I considered making the theme song to this Whitney Houston’s “I will always love you” but it is much too sentimental. I think Kane Brown’s “I used to love you sober” is probably a bit more accurate.
“So what is it like to be back?” my friend asked me as we sat outside in the salty air.
“Hard,” was my simplified answer, but what else would I say when returning to a place that was once home.
Galveston, or Galvetraz as I call it, is a barrier island off the coast of Texas. The island is an odd blend of Caribbean tropical and Tex-Mex. It had a once glorious past that the old, rich families like to re-live. The summers are always 90 degrees and 90% humidity. The fall brings wave after wave of hurricanes that sends the residents fleeing like rats. The streets empty in the winter when the tourists find other places to squat. Most of the residents are associated with the University of Texas Medical Branch in some form or fashion. This was home for most of my 20s.
On paper, my CV to be specific, I got my first job out of college at UTMB as a research assistant in a lab. I later went to medical school there. I graduated and moved on. It looks quite neat and professional. Simple. The real story is a bit messier.
Galveston is where I went while I figured out what I wanted to be when I grew up. I took classes in psychology. I totaled a car that wasn’t mine. I competed internationally as a triathlete. I got a dog. I ran my first marathon which would set me on the path to run in the Olympic Trials. I was poor. I wanted to be an anthropologist but chickened out and went to medical school instead. I survived Hurricane Ike. I made friends but now mostly wonder what happen to them. I fell in love and broke up, twice. I left Texas determined to never look back pretending that Hurricane Ray didn’t actually do any damage.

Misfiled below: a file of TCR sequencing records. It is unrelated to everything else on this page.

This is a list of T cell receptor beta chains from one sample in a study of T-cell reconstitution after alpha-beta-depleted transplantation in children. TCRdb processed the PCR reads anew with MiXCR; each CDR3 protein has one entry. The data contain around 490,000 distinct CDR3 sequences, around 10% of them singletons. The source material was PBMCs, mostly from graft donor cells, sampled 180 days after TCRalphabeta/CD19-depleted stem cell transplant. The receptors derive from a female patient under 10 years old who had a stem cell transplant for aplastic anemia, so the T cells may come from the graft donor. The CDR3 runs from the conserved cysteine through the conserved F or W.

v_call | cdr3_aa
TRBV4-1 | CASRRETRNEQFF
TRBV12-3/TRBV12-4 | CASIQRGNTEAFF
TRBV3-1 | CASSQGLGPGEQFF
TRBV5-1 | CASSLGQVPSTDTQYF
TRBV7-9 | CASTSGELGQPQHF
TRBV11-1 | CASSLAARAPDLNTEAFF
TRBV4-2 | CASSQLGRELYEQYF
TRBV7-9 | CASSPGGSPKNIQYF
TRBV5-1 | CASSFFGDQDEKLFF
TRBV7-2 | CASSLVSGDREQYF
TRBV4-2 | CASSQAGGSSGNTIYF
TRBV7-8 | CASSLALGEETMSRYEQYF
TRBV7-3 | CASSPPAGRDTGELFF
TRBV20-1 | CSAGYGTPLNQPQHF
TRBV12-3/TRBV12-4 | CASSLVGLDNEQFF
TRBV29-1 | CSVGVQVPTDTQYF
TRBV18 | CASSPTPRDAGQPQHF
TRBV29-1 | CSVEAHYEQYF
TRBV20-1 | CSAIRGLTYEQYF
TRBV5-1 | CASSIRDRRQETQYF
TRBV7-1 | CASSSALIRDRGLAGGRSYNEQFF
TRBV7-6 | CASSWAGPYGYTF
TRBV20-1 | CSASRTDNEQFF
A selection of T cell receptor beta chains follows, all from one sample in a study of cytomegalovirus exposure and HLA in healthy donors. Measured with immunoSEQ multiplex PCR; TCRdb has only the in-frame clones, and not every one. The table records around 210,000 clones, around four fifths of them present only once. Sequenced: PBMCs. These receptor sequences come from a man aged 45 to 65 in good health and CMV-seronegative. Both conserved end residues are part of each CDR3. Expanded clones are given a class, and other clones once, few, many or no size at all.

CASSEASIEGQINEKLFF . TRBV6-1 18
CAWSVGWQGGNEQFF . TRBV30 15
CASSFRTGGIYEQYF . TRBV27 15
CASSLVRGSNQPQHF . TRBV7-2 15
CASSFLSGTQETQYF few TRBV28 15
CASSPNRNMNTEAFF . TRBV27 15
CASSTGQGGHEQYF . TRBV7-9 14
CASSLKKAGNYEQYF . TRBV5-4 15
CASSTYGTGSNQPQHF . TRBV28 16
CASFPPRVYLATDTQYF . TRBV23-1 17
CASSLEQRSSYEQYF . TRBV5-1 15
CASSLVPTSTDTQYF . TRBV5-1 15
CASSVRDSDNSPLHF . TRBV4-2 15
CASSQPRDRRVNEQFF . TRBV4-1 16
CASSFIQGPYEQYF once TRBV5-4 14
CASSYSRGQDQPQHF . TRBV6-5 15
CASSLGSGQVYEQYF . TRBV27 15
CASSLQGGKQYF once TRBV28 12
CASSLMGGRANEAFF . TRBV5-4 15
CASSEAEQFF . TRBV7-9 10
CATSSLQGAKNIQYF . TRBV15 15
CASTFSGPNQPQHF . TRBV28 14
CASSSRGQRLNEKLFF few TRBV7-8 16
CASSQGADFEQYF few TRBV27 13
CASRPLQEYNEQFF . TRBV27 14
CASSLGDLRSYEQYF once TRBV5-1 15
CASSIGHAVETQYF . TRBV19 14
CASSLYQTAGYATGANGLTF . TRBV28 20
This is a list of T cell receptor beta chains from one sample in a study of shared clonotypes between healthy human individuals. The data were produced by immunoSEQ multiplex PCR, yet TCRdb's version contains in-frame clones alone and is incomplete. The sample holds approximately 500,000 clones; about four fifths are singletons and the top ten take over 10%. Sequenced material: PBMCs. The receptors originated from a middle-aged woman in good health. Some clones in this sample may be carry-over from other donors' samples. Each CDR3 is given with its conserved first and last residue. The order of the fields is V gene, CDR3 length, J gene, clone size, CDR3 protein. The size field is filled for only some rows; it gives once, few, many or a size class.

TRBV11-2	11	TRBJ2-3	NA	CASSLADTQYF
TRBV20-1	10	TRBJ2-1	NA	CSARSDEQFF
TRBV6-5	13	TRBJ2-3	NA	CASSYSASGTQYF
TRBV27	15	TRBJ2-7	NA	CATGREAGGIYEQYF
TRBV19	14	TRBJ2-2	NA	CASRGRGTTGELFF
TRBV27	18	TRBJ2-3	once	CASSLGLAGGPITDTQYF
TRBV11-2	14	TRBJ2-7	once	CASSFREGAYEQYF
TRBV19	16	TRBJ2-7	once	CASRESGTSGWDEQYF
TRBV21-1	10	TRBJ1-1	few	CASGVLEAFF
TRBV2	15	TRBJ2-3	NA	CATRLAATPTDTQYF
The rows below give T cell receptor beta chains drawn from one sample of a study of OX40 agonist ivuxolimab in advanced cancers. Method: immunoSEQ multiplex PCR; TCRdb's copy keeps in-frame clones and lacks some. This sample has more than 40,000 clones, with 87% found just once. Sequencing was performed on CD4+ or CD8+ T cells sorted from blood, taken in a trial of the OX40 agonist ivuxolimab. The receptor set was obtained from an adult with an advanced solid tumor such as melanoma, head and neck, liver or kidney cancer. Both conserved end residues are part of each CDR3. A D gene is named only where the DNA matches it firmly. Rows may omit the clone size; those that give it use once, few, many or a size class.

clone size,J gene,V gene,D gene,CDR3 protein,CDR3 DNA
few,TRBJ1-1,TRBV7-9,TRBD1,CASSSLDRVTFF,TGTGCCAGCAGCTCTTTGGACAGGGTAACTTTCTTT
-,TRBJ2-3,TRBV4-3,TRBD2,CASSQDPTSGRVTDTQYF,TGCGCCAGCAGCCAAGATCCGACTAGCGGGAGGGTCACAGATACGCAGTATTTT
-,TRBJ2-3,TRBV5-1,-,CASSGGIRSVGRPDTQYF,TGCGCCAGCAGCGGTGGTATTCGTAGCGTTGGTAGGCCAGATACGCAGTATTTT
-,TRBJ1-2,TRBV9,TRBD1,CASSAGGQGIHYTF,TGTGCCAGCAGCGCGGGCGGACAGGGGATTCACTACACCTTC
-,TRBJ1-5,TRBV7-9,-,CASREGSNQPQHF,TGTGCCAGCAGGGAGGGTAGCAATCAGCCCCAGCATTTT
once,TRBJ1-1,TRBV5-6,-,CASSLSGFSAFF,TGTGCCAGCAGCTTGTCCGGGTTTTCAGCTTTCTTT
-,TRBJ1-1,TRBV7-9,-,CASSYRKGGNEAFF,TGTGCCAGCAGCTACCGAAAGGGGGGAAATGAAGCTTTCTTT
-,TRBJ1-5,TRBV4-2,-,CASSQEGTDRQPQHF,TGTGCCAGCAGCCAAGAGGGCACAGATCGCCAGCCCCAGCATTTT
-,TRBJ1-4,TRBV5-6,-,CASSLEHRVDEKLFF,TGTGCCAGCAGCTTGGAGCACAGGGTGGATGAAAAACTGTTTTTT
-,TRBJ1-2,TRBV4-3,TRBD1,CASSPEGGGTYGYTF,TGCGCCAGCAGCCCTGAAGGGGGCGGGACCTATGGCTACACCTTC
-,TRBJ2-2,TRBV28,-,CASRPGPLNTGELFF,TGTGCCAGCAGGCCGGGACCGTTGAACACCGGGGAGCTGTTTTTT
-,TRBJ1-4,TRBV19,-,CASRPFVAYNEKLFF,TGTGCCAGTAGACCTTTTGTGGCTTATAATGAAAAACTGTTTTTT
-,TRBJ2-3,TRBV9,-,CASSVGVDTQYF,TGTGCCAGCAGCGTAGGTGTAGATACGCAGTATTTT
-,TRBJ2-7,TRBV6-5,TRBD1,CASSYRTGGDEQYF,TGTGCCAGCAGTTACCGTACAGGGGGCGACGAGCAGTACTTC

Leaving Galveston also coincided with the start of residency in Tucson. After three years of literally being lost in the desert, I emerged with a profound sense of loneliness as most of my friendships had withered. I didn’t even spend the holidays with my family. By the time I finished, the only thing I had was running and a job I didn’t like. I ran a lot.
Then I made a decision. It was time to reconnect and seek forgiveness where needed. I can’t change what happened but I could have done things better and people would not have been hurt. In retrospect, I can better appreciate my own insecurities that led to many of my choices. It was compounded by my underappreciated wanderlust that has been present since I left home at 17 to spend a year in Spain. Considering my present circumstances, a certain restlessness may be a life long affliction.
Galveston was the first stop on the tour. Most of the people I know there have left but I was uneasy being back in the place where it all started. Perhaps the same insecurities still haunt me as I have been surprised and utterly relieved by the warm, enthusiastic greetings I have been met with through Galveston, Houston and on to Nashville. Rarely have I felt so blessed to have a second chance. Looking forward to many more reunions this trip.